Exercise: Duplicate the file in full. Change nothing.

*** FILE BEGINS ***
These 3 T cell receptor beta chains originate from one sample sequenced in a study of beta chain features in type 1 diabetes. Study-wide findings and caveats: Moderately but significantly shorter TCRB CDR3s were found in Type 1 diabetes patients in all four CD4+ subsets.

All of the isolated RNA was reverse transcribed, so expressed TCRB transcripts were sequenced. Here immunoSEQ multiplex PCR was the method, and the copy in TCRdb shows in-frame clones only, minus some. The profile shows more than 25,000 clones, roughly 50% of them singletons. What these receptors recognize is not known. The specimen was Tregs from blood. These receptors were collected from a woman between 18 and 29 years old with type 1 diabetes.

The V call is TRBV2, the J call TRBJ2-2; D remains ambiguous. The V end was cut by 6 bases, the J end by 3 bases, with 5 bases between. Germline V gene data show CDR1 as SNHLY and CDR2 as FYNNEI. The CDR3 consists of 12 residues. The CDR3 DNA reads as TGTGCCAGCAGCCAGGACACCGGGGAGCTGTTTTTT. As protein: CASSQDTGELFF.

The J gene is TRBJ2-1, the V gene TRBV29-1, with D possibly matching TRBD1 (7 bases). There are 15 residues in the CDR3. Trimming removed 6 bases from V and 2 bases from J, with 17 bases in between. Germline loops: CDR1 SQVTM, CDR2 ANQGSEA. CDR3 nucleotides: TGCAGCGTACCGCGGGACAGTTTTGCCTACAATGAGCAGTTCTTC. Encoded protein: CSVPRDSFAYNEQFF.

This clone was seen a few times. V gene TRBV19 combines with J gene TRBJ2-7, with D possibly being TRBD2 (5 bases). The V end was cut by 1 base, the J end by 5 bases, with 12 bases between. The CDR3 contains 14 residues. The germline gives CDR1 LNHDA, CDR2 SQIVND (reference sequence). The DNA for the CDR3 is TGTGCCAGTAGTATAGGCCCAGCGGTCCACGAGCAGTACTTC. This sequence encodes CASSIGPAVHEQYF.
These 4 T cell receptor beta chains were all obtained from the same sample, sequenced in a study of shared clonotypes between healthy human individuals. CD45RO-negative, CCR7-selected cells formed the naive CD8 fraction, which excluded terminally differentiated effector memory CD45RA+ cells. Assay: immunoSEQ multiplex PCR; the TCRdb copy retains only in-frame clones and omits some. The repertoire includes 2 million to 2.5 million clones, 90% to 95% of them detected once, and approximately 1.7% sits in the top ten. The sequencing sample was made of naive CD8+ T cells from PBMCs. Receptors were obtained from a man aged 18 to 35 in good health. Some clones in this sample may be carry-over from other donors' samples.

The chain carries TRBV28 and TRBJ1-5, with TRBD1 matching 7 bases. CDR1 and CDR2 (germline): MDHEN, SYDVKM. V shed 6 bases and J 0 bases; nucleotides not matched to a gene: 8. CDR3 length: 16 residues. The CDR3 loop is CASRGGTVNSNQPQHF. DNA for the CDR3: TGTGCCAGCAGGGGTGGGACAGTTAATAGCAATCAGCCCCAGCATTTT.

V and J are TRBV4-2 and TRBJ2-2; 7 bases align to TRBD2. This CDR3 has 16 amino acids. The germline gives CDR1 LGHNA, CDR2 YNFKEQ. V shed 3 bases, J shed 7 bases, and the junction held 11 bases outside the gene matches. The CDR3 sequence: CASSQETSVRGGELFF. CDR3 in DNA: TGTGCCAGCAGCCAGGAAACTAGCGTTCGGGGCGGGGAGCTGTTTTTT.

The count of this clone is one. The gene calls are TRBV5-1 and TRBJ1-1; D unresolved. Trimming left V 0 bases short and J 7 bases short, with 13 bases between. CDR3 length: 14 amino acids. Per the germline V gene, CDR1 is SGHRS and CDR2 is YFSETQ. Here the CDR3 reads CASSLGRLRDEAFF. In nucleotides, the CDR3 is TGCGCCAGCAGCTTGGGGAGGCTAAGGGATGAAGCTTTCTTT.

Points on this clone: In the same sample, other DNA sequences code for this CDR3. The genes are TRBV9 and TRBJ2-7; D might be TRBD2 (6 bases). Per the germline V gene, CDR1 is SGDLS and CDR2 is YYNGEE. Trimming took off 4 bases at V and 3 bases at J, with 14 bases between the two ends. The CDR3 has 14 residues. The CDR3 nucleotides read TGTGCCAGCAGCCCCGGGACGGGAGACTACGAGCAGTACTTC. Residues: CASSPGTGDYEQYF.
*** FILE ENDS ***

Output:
These 3 T cell receptor beta chains originate from one sample sequenced in a study of beta chain features in type 1 diabetes. Study-wide findings and caveats: Moderately but significantly shorter TCRB CDR3s were found in Type 1 diabetes patients in all four CD4+ subsets.

All of the isolated RNA was reverse transcribed, so expressed TCRB transcripts were sequenced. Here immunoSEQ multiplex PCR was the method, and the copy in TCRdb shows in-frame clones only, minus some. The profile shows more than 25,000 clones, roughly 50% of them singletons. What these receptors recognize is not known. The specimen was Tregs from blood. These receptors were collected from a woman between 18 and 29 years old with type 1 diabetes.

The V call is TRBV2, the J call TRBJ2-2; D remains ambiguous. The V end was cut by 6 bases, the J end by 3 bases, with 5 bases between. Germline V gene data show CDR1 as SNHLY and CDR2 as FYNNEI. The CDR3 consists of 12 residues. The CDR3 DNA reads as TGTGCCAGCAGCCAGGACACCGGGGAGCTGTTTTTT. As protein: CASSQDTGELFF.

The J gene is TRBJ2-1, the V gene TRBV29-1, with D possibly matching TRBD1 (7 bases). There are 15 residues in the CDR3. Trimming removed 6 bases from V and 2 bases from J, with 17 bases in between. Germline loops: CDR1 SQVTM, CDR2 ANQGSEA. CDR3 nucleotides: TGCAGCGTACCGCGGGACAGTTTTGCCTACAATGAGCAGTTCTTC. Encoded protein: CSVPRDSFAYNEQFF.

This clone was seen a few times. V gene TRBV19 combines with J gene TRBJ2-7, with D possibly being TRBD2 (5 bases). The V end was cut by 1 base, the J end by 5 bases, with 12 bases between. The CDR3 contains 14 residues. The germline gives CDR1 LNHDA, CDR2 SQIVND (reference sequence). The DNA for the CDR3 is TGTGCCAGTAGTATAGGCCCAGCGGTCCACGAGCAGTACTTC. This sequence encodes CASSIGPAVHEQYF.
These 4 T cell receptor beta chains were all obtained from the same sample, sequenced in a study of shared clonotypes between healthy human individuals. CD45RO-negative, CCR7-selected cells formed the naive CD8 fraction, which excluded terminally differentiated effector memory CD45RA+ cells. Assay: immunoSEQ multiplex PCR; the TCRdb copy retains only in-frame clones and omits some. The repertoire includes 2 million to 2.5 million clones, 90% to 95% of them detected once, and approximately 1.7% sits in the top ten. The sequencing sample was made of naive CD8+ T cells from PBMCs. Receptors were obtained from a man aged 18 to 35 in good health. Some clones in this sample may be carry-over from other donors' samples.

The chain carries TRBV28 and TRBJ1-5, with TRBD1 matching 7 bases. CDR1 and CDR2 (germline): MDHEN, SYDVKM. V shed 6 bases and J 0 bases; nucleotides not matched to a gene: 8. CDR3 length: 16 residues. The CDR3 loop is CASRGGTVNSNQPQHF. DNA for the CDR3: TGTGCCAGCAGGGGTGGGACAGTTAATAGCAATCAGCCCCAGCATTTT.

V and J are TRBV4-2 and TRBJ2-2; 7 bases align to TRBD2. This CDR3 has 16 amino acids. The germline gives CDR1 LGHNA, CDR2 YNFKEQ. V shed 3 bases, J shed 7 bases, and the junction held 11 bases outside the gene matches. The CDR3 sequence: CASSQETSVRGGELFF. CDR3 in DNA: TGTGCCAGCAGCCAGGAAACTAGCGTTCGGGGCGGGGAGCTGTTTTTT.

The count of this clone is one. The gene calls are TRBV5-1 and TRBJ1-1; D unresolved. Trimming left V 0 bases short and J 7 bases short, with 13 bases between. CDR3 length: 14 amino acids. Per the germline V gene, CDR1 is SGHRS and CDR2 is YFSETQ. Here the CDR3 reads CASSLGRLRDEAFF. In nucleotides, the CDR3 is TGCGCCAGCAGCTTGGGGAGGCTAAGGGATGAAGCTTTCTTT.

Points on this clone: In the same sample, other DNA sequences code for this CDR3. The genes are TRBV9 and TRBJ2-7; D might be TRBD2 (6 bases). Per the germline V gene, CDR1 is SGDLS and CDR2 is YYNGEE. Trimming took off 4 bases at V and 3 bases at J, with 14 bases between the two ends. The CDR3 has 14 residues. The CDR3 nucleotides read TGTGCCAGCAGCCCCGGGACGGGAGACTACGAGCAGTACTTC. Residues: CASSPGTGDYEQYF.